Syrian President Bashar al-Assad said outside intervention was responsible for the conflict in his country
A handout picture released by the official Syrian Arab News Agency (SANA), shows Syrian President Bashar al-Assad during an interview with a Turkish newspaper Cumhuriyet in Damascus. Russia says it "categorically" rejects the idea it was siding with Assad's regime in the Syria conflict, after Moscow's position was slammed at the Friends of Syria meeting in Paris. © - AFP/SANA
Syrian President Bashar al-Assad said outside intervention was responsible for the conflict in his country
AFP
Last updated: July 6, 2012

Russia says it is not siding with Assad

Russia said Friday it "categorically" rejected the idea it was siding with Bashar al-Assad's regime in the Syria conflict, after Moscow's position was slammed at the Friends of Syria meeting in Paris.

"I categorically reject the formulation that Russia supports (President) Bashar al-Assad's regime in the situation that has developed in Syria," said Deputy Foreign Minister Sergei Ryabkov.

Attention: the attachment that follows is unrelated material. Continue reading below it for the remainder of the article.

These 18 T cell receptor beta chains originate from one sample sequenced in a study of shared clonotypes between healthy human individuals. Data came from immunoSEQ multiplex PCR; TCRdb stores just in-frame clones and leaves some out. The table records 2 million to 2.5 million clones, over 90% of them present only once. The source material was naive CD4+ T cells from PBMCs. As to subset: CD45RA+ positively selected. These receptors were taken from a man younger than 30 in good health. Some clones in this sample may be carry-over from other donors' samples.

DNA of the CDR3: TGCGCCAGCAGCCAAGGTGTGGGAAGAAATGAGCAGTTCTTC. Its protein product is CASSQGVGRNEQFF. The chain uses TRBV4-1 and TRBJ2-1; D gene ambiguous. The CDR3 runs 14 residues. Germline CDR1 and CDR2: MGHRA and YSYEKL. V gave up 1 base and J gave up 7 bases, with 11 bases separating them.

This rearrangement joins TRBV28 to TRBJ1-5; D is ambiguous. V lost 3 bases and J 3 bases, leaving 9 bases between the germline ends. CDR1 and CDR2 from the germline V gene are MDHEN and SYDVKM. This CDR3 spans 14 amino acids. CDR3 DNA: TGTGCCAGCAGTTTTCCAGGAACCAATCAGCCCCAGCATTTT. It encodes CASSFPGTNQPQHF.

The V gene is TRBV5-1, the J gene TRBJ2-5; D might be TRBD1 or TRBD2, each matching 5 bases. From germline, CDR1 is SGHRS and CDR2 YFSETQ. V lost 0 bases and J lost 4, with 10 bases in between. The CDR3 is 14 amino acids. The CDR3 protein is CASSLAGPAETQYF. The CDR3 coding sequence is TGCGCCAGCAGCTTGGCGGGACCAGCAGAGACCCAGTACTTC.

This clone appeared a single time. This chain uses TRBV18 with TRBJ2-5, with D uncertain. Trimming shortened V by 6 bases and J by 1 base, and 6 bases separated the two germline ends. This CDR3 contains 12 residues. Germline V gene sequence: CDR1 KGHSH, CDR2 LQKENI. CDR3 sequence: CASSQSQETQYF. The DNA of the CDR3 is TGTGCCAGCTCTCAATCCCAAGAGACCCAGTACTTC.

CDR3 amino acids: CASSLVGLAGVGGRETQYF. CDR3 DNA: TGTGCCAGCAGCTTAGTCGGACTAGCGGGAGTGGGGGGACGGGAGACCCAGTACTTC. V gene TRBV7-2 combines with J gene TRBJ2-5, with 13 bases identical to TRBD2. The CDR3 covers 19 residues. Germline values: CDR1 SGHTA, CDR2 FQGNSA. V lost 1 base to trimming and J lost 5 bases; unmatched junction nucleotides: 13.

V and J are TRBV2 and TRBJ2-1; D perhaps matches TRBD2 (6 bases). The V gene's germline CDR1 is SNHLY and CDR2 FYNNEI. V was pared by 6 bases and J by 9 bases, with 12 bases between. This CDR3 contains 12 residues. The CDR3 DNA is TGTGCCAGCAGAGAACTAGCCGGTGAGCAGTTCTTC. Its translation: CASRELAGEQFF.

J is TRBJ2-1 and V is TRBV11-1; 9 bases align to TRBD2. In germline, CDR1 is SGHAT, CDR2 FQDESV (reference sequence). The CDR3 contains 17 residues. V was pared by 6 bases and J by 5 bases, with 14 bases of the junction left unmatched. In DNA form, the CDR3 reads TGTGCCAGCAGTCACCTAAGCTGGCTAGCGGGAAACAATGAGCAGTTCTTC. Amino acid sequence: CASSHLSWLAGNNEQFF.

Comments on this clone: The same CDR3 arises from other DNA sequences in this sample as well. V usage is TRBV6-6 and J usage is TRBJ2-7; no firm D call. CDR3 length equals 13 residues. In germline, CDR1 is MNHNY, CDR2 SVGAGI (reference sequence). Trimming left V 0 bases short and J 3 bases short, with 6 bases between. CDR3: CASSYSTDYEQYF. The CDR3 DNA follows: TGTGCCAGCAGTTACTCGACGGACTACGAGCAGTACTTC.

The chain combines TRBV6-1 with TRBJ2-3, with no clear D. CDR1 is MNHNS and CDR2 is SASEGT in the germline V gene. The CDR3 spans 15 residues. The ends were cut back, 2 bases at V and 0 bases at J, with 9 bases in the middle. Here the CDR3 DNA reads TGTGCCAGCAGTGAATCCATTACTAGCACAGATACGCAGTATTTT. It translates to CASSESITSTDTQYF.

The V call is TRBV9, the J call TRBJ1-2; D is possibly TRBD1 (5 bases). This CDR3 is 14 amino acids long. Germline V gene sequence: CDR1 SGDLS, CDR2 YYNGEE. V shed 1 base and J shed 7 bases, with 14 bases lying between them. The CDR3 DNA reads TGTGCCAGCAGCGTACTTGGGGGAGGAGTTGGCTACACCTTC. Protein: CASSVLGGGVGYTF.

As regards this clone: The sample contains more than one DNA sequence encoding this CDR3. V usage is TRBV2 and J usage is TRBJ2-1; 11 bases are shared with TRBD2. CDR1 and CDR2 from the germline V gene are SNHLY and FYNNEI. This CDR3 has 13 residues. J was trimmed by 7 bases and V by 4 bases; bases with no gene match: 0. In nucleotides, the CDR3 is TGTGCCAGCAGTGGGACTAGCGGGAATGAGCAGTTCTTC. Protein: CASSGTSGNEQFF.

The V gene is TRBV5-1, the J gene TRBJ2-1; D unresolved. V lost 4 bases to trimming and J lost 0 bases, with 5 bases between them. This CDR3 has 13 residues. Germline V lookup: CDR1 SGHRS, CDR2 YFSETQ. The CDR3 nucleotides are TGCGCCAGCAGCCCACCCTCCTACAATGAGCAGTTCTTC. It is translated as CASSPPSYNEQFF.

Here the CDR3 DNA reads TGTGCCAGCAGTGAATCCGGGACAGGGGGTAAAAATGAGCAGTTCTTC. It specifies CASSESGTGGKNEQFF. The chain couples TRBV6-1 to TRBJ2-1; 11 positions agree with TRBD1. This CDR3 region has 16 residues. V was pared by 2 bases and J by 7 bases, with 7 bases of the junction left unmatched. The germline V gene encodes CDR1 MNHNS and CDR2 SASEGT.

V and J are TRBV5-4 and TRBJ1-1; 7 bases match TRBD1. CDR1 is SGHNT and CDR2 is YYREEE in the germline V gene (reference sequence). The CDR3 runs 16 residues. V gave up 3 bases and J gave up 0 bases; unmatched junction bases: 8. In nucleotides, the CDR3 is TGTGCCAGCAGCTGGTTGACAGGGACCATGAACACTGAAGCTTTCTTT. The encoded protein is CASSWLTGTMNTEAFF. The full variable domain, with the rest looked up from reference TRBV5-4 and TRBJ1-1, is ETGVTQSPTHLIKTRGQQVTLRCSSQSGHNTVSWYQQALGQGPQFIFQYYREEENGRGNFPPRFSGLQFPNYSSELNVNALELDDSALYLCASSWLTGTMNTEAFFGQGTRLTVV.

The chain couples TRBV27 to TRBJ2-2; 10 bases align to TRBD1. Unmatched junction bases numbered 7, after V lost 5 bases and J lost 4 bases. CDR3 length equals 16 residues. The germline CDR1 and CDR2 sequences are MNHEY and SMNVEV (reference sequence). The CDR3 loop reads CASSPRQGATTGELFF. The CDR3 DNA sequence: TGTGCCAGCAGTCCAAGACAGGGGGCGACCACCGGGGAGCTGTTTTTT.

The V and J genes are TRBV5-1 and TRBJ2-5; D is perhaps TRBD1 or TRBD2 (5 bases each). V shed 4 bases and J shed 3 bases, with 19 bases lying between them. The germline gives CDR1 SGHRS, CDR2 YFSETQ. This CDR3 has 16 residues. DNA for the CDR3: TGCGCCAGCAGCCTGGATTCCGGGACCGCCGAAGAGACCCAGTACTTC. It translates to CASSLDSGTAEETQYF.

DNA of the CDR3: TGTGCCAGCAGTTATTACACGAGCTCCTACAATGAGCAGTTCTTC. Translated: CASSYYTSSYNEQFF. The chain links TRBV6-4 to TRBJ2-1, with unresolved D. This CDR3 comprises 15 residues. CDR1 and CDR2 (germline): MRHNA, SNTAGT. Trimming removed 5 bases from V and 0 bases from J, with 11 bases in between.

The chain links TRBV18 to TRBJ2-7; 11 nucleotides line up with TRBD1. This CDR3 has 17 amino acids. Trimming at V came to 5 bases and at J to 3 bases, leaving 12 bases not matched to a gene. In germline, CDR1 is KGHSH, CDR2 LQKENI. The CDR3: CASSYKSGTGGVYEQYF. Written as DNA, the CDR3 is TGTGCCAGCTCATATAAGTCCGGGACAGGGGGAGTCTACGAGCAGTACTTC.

Earlier US Secretary of State Hillary Clinton and other top Western diplomats strongly criticised Moscow's stance at the Paris meeting, which was attended neither by Russia nor its chief diplomatic ally China.

Ryabkov countered: "What the Russian Federation is engaged in is not supporting specific politicians or political figures in Syria, but in work that we hope will help create the important dialogue between the authorities and the opposition."

Clinton blasted both Russia and China at the meeting for "standing up for the regime," saying they are "holding up progress" in the regulation of the conflict and urged countries to press Moscow and Beijing on the issue.

She added that assistance from Russia was one of the few things keeping the regime afloat. "That is no longer tolerable," she said.

But Ryabkov accused the West of being stuck in a Cold War mindset.

"Unfortunately, we cannot press our partners, including Western ones, to understand several basic things. The West is still operating with the notions of 'ours-theirs', 'who is whose client,' and so forth."

"We had the impression that such terminology should be left in the past. If it is still employed by these politicians, that means they are behind in their thinking," he said.

blog comments powered by Disqus